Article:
In the curing process British pork is preserved with salt so that it lasts longer. They use three methods to create bacon: The Wiltshire Cure, where the pork is immersed in brine for 3 to 4 days and then stacked in a cellar for two weeks to mature, smoking over beech and oak sawdust, and dry curing, where pork is packed in salt from 28 to 56 days. Time to mature is vital in their process and is what makes their bacon stand out from supermarket bacon that has been injected with water and flavour enhancers to speed up the process.
This incredible bacon with a wonderful history can be found on our breakfast menu. Try the Sandridge Farm Bacon and fried egg brioche roll or portobello mushrooms and bacon on our sourdough.
Bruton Dairy is a small, family-run business passionate about producing the finest quality Somerset milk and cream from a collection of local farms’ herds. Their focus is on the highest quality, locally farmed milk so that their produce is of the best standard possible. The welfare of the herds at each dairy farm is something they closely monitor, and they focus on paying farmers a premium price for their milk to help protect the future of the Somerset dairy industry.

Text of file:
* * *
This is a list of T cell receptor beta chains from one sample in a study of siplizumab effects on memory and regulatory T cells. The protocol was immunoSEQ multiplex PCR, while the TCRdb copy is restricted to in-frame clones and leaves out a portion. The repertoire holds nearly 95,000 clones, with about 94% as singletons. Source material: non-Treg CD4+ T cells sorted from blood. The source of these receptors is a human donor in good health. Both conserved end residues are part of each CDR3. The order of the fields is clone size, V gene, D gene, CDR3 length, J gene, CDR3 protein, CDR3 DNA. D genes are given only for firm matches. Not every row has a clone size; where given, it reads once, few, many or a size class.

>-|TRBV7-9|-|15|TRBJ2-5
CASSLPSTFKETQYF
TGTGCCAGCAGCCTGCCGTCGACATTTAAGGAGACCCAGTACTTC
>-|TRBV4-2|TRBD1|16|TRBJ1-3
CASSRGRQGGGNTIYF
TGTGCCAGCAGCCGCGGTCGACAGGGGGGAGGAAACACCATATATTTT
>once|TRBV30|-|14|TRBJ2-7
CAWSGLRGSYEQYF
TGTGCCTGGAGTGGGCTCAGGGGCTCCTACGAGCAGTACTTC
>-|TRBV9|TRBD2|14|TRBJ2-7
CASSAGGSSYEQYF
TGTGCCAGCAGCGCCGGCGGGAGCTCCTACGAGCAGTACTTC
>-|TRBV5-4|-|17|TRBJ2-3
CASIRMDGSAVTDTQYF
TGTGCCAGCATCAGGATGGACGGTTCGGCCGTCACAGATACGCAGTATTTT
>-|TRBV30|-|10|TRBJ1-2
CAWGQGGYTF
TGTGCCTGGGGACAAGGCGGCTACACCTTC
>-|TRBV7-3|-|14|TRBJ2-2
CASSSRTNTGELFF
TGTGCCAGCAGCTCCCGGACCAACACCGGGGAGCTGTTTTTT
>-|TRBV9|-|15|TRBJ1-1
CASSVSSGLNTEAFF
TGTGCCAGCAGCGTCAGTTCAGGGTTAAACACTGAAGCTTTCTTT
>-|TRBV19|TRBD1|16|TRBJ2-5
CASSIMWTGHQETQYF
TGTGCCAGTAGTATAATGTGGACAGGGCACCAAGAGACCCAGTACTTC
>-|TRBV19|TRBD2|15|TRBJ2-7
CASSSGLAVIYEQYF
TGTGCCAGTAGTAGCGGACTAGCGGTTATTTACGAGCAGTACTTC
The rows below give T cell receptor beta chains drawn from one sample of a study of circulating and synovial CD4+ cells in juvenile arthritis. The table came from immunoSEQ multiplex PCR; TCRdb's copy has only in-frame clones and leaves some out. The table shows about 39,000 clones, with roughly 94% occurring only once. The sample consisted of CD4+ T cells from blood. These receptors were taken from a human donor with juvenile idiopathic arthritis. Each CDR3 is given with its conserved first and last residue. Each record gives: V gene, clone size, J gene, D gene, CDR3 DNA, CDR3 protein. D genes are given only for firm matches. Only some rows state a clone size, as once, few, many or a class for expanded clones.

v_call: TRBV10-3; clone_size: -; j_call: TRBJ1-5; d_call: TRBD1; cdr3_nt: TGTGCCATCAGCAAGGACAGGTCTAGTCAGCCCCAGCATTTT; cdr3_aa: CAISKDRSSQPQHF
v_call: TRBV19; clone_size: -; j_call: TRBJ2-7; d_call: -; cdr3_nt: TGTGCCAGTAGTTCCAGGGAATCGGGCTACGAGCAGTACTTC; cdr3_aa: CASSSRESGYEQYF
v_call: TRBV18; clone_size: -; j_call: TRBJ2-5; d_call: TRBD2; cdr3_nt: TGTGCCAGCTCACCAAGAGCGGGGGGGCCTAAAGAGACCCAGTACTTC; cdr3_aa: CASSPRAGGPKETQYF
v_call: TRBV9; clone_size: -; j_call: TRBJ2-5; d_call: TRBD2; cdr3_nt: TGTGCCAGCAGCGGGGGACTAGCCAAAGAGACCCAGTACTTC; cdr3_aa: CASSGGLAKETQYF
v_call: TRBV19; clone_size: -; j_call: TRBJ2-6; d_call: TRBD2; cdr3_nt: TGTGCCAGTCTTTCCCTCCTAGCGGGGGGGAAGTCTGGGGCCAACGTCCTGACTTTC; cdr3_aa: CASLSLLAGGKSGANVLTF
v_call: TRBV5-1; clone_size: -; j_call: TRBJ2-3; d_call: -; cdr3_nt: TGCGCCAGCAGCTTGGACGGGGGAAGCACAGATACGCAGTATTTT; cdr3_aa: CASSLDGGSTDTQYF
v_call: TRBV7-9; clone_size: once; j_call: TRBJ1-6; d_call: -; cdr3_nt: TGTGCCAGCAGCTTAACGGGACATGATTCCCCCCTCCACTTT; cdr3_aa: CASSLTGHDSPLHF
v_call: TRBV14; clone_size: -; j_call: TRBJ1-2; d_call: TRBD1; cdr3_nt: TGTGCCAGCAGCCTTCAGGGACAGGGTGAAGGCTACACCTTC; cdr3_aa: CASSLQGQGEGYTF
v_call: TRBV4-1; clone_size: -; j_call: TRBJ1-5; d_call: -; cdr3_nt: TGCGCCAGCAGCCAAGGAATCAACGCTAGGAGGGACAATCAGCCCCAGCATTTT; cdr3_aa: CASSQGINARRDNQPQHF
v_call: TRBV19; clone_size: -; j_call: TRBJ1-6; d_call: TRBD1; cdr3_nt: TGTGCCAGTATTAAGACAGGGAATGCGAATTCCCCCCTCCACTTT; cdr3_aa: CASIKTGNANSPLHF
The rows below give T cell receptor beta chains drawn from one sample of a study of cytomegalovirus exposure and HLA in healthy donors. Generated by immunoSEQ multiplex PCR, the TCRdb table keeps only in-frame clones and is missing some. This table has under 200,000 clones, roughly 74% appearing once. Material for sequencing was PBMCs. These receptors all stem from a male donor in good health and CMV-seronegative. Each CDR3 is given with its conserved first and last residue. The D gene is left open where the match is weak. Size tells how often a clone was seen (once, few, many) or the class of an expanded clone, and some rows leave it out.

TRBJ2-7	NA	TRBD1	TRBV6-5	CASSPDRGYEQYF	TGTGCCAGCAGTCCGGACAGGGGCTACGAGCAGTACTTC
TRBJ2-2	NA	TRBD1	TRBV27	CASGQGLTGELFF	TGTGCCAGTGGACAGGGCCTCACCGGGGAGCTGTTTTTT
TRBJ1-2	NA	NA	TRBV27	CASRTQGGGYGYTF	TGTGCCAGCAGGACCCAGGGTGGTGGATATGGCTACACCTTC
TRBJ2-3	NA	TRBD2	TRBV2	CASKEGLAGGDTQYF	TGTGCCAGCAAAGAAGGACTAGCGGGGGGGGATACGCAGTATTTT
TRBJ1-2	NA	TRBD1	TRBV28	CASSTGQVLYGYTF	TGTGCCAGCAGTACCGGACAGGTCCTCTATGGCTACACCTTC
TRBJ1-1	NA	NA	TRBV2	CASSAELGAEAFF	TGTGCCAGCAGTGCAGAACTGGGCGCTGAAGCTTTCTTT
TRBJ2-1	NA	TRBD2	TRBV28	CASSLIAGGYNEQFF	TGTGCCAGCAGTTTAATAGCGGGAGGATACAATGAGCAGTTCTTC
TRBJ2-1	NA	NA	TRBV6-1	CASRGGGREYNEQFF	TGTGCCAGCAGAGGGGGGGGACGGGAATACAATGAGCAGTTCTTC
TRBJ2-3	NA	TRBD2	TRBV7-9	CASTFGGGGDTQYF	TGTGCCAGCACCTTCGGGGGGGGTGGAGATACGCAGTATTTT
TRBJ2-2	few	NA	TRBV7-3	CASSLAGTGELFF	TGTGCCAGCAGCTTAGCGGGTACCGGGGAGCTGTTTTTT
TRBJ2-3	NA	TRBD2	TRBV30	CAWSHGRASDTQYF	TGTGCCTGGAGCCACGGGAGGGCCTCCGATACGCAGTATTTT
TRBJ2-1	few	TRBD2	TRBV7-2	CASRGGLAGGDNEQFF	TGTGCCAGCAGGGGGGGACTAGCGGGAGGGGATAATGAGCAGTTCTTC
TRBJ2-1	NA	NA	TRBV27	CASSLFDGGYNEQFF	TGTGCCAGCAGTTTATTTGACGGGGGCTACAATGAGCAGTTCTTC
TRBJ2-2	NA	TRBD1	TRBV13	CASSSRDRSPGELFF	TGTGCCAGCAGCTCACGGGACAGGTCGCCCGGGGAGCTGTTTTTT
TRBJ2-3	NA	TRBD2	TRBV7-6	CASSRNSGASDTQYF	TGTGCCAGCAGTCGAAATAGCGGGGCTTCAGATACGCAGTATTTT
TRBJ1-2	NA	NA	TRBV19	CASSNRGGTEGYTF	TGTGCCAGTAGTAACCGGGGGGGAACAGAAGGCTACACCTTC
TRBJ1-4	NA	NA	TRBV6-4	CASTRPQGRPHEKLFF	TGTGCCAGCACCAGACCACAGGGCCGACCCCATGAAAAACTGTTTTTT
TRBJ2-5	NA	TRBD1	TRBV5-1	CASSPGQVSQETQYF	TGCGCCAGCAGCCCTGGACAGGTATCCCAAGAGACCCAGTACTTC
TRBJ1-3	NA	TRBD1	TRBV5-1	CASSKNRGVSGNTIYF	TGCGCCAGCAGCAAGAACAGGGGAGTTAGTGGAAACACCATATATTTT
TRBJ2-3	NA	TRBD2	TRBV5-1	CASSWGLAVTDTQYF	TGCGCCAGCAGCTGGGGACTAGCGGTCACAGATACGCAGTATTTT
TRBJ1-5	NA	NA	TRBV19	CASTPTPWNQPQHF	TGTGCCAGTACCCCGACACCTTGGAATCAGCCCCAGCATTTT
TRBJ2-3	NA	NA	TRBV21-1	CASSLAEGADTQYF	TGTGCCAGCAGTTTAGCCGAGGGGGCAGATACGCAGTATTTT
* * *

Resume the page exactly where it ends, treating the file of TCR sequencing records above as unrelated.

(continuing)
Milk is collected daily from their trusted farms which are within 10 miles of Bruton Dairy, so that the milk is the freshest it can possibly be. They process organic unhomogenised, pasteurised milk. This traditional approach focuses on quality and taste. Homogenising (processing the milk) is done to create a more aesthetically pleasing milk as the fat is broken down so that cream is evenly spread. Bruton Dairy doesn’t follow the process as they want to create a rich and creamy milk that is cream in colour.
All the organic milk is sourced solely from Godminster Farm in Bruton which is next to the dairy. The herd is made up of British Friesians (what is envisioned as the standard dairy cow) crossed with Swedish Red, Norwegian Red, Normande, and Fleckvieh to produce cows that are suited to life in a dairy herd. As much as possible, they grow the food for the cows on the farm so that what they eat can be closely monitored.